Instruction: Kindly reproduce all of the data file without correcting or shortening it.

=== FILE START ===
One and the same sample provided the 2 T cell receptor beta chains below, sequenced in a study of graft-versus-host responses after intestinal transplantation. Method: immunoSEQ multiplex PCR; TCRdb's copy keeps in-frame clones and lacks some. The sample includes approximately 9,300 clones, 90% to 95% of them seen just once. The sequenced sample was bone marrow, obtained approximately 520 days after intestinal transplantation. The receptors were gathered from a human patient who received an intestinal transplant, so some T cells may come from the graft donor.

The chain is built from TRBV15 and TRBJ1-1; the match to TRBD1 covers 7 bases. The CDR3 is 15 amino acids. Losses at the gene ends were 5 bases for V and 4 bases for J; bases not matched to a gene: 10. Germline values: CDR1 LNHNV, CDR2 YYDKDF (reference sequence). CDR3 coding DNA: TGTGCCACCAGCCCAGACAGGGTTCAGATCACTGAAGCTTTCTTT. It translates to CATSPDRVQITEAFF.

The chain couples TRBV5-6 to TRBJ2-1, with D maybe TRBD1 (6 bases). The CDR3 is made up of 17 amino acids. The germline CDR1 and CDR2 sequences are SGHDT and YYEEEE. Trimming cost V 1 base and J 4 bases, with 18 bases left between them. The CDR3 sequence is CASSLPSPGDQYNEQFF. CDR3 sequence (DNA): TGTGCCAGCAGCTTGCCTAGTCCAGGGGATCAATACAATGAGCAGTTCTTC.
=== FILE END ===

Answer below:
One and the same sample provided the 2 T cell receptor beta chains below, sequenced in a study of graft-versus-host responses after intestinal transplantation. Method: immunoSEQ multiplex PCR; TCRdb's copy keeps in-frame clones and lacks some. The sample includes approximately 9,300 clones, 90% to 95% of them seen just once. The sequenced sample was bone marrow, obtained approximately 520 days after intestinal transplantation. The receptors were gathered from a human patient who received an intestinal transplant, so some T cells may come from the graft donor.

The chain is built from TRBV15 and TRBJ1-1; the match to TRBD1 covers 7 bases. The CDR3 is 15 amino acids. Losses at the gene ends were 5 bases for V and 4 bases for J; bases not matched to a gene: 10. Germline values: CDR1 LNHNV, CDR2 YYDKDF (reference sequence). CDR3 coding DNA: TGTGCCACCAGCCCAGACAGGGTTCAGATCACTGAAGCTTTCTTT. It translates to CATSPDRVQITEAFF.

The chain couples TRBV5-6 to TRBJ2-1, with D maybe TRBD1 (6 bases). The CDR3 is made up of 17 amino acids. The germline CDR1 and CDR2 sequences are SGHDT and YYEEEE. Trimming cost V 1 base and J 4 bases, with 18 bases left between them. The CDR3 sequence is CASSLPSPGDQYNEQFF. CDR3 sequence (DNA): TGTGCCAGCAGCTTGCCTAGTCCAGGGGATCAATACAATGAGCAGTTCTTC.